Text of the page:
Currently we are seeing a repeat of the late 1990s, with the US equity market powering on, while profits, as measured by the National Income and Product Accounts (NIPA or GDP accounts) have been flatlining. This dynamic is being driven by the fact that reported earnings of the S&P companies have been much more robust, which the equity market has followed – while NIPA profits have grown 10% over the last 6 years, S&P earnings have grown by 50%.
NIPA and the S&P profit measures differ in both coverage and accounting methodologies. First, NIPA attempts to capture all US corporates, while S&P focus on large listed companies. Second, NIPA measures profits from current production, and does not include capital gains and losses. Lastly, NIPA is based on data collected from corporate tax returns, while S&P earnings come from financial reports.
The positive spin on this divergence is that US industry has become more “winner take all” with large companies taking all the profits, which is a new take on the “new” and “old” economy discussion of the 90s. However, previous experience has shown that when a significant gap opens between the two measures, S&P earnings have converged back to NIPA, and NIPA profits have led S&P earnings.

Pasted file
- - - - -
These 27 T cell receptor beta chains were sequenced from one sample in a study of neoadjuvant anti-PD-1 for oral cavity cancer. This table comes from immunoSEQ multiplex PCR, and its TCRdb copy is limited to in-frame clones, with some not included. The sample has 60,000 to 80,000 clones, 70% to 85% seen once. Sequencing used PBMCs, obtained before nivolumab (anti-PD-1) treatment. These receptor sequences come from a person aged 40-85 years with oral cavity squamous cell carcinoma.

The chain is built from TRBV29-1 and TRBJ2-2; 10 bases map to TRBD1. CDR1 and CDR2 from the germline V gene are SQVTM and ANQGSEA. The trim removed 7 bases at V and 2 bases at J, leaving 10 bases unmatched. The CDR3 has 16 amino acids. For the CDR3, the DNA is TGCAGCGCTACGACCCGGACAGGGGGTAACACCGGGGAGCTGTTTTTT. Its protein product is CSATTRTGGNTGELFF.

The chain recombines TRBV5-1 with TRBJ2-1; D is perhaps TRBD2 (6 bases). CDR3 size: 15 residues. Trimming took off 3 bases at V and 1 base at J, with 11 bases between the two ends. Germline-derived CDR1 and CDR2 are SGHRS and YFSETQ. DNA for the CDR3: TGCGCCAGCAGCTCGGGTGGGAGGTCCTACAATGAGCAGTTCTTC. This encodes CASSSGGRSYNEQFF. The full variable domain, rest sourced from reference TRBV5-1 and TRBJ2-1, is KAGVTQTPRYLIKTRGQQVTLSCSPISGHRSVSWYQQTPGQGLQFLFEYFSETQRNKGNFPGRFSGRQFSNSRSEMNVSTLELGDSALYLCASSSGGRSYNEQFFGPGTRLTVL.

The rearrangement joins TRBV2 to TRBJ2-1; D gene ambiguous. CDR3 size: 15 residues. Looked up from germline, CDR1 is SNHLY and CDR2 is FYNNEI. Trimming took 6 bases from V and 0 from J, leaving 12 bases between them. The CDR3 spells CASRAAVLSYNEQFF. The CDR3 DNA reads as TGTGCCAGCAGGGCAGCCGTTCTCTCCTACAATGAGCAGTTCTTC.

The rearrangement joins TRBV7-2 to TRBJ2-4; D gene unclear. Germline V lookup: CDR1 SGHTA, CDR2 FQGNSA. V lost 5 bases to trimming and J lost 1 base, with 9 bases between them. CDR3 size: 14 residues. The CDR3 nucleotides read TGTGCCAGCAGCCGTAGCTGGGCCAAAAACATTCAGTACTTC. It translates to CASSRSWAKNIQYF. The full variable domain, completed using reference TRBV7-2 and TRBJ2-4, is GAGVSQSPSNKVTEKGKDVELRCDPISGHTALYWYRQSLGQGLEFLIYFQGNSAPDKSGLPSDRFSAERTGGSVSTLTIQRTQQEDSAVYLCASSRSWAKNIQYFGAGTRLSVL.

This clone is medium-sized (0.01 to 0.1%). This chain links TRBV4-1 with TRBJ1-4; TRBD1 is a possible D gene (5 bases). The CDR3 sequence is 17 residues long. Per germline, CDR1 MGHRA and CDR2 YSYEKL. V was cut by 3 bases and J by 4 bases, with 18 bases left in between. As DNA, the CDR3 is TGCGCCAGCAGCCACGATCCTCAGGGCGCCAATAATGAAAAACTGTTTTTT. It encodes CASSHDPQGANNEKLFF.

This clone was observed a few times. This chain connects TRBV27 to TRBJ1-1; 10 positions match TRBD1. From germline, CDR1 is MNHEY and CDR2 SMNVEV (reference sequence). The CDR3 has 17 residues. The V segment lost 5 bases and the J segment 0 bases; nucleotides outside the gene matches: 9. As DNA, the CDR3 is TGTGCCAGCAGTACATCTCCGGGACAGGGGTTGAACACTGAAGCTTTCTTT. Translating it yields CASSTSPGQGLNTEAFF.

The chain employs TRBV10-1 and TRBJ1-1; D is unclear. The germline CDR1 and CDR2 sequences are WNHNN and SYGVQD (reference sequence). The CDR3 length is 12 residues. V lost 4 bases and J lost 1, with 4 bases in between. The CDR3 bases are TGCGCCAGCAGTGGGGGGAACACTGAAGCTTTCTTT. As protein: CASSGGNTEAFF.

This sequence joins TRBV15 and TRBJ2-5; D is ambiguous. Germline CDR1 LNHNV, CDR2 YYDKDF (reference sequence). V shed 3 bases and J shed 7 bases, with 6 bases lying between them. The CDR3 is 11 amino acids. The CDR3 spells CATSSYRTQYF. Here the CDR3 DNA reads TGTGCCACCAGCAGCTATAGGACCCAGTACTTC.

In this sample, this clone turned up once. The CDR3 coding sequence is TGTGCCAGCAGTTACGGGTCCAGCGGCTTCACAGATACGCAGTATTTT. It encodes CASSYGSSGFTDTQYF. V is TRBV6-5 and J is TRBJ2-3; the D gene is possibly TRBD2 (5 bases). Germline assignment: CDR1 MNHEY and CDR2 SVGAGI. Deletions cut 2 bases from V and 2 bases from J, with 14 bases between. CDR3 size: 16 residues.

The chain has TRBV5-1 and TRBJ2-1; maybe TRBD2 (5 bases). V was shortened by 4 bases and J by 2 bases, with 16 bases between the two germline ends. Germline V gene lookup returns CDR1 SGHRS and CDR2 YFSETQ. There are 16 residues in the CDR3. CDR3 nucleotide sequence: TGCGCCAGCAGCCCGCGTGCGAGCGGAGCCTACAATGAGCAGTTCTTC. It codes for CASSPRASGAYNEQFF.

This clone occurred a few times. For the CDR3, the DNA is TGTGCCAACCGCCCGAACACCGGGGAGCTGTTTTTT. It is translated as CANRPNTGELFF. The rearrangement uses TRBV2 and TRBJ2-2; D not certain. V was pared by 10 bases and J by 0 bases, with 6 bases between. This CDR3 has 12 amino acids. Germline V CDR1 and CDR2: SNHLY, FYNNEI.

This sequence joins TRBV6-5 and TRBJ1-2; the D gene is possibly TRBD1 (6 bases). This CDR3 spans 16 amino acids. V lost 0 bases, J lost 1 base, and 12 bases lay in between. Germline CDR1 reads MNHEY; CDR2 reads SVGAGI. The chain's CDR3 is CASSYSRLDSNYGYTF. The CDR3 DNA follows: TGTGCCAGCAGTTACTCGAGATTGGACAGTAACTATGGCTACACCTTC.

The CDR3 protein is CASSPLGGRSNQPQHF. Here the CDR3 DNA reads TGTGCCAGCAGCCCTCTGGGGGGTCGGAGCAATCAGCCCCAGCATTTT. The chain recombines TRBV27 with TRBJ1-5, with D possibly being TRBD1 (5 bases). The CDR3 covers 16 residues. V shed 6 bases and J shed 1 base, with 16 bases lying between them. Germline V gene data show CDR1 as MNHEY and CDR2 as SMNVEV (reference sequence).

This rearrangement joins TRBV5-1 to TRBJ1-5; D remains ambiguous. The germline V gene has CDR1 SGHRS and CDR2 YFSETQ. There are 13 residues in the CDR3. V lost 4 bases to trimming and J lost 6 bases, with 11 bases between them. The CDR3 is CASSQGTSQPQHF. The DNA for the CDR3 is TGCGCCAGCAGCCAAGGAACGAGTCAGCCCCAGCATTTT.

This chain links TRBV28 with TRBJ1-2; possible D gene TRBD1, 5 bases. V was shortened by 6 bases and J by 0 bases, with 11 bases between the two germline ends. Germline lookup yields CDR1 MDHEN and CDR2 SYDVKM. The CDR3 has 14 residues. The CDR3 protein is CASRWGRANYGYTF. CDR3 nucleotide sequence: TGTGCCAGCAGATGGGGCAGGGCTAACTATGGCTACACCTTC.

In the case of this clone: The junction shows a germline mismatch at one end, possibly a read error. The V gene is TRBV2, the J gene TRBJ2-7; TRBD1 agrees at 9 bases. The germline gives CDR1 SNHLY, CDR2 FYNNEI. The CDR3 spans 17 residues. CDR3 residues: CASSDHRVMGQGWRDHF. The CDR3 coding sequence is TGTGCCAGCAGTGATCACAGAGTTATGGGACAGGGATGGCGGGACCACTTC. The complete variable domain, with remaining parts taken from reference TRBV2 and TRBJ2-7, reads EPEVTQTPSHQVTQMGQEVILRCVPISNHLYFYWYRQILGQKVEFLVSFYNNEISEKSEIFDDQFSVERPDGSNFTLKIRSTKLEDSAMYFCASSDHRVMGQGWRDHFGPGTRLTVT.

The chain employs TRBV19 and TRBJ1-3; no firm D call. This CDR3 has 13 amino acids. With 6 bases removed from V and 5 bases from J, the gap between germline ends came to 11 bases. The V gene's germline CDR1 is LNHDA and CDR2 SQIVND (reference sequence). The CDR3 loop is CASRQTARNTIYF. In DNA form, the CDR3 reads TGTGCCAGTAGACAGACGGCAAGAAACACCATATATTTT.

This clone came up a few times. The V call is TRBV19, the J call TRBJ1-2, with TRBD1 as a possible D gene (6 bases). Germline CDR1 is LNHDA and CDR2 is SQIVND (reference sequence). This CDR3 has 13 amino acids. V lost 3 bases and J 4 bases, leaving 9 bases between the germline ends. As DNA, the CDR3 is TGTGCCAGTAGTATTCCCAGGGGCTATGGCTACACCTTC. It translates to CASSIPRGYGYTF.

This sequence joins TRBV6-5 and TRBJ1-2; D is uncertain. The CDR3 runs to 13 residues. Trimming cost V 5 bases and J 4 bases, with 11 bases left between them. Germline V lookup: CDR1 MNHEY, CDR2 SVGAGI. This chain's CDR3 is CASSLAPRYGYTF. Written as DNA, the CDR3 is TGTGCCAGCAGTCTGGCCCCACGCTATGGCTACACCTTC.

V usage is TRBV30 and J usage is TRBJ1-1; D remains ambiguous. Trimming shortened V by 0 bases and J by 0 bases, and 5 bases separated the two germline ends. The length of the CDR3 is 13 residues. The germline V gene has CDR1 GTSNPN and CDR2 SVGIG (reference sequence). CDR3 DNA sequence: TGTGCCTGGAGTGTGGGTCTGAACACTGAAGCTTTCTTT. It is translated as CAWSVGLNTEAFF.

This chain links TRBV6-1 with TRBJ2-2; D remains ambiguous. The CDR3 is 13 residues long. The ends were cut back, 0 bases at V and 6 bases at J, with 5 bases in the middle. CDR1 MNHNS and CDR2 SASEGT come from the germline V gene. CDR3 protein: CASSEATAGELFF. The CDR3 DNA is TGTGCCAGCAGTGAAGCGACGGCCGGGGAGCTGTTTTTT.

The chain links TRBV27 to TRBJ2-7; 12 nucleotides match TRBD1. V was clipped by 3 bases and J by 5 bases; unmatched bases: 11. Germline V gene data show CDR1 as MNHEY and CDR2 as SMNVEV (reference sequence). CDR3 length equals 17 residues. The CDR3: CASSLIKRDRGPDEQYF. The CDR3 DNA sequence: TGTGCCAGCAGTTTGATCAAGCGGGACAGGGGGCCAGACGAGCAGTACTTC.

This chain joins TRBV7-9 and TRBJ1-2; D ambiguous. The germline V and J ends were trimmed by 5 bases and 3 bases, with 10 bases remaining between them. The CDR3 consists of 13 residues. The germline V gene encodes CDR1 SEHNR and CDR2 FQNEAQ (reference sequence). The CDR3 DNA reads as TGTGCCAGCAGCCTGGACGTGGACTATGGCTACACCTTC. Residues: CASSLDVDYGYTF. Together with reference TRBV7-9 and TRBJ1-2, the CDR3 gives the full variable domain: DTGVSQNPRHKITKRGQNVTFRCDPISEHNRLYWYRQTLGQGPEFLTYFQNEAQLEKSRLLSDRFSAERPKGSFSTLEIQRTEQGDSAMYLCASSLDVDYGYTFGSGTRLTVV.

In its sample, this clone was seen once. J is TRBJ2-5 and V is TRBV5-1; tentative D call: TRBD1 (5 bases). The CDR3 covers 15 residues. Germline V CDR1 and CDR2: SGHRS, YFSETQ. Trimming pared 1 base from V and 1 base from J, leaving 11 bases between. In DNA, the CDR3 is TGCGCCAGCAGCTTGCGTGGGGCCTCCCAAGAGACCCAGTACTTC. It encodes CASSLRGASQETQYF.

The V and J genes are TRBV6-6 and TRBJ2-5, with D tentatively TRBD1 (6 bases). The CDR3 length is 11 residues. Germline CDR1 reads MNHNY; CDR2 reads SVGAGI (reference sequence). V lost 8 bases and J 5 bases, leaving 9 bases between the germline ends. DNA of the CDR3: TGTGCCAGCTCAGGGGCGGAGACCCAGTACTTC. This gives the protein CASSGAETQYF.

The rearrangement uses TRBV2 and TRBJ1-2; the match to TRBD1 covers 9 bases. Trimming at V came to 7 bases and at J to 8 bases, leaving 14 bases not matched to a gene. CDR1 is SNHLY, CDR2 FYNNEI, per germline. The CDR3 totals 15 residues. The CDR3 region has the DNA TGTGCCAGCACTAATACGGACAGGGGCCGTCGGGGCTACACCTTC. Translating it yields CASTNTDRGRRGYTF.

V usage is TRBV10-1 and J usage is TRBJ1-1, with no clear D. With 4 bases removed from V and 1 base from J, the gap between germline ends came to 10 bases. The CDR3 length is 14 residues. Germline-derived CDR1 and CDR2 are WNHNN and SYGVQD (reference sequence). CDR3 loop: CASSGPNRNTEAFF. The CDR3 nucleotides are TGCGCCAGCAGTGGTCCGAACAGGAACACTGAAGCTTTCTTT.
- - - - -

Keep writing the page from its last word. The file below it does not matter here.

This is most likely driven by two factors: NIPA is less subject to accounting trickery and therefore more likely captures the underlying fundamentals. Also, there is a limit to how much large companies can diverge from the broader economy.
The US equity market is an accident waiting to happen. When the liquidity taps are turned off, a lack of underlying profits and high corporate debt, suggest US corporates will most likely be the epicenter of the next crisis. Combined with stretched valuations, it is consistent with a circa 50% fall in US equities.
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This wire is part of the ‘One thing investors can’t ignore in 2020’ series. To download the full ebook please click here
Succinct and to the point. This highlights one risk very well and the divergence between current market performance and underlying fundamentals. Thanks for sharing Simon.
It is fairly obvious that markets will correct when major central banks, particularly the US Federal Reserve, wind back their asset purchases and ensuing balance sheet expansion (and to a lesser extent, increase interest rates). What is less obvious is if (when?) that will happen - what will be the catalysts for the winding back of the stimulus/liquidity? Even if that happens *eventually*, markets are likely to be at far higher levels before correcting.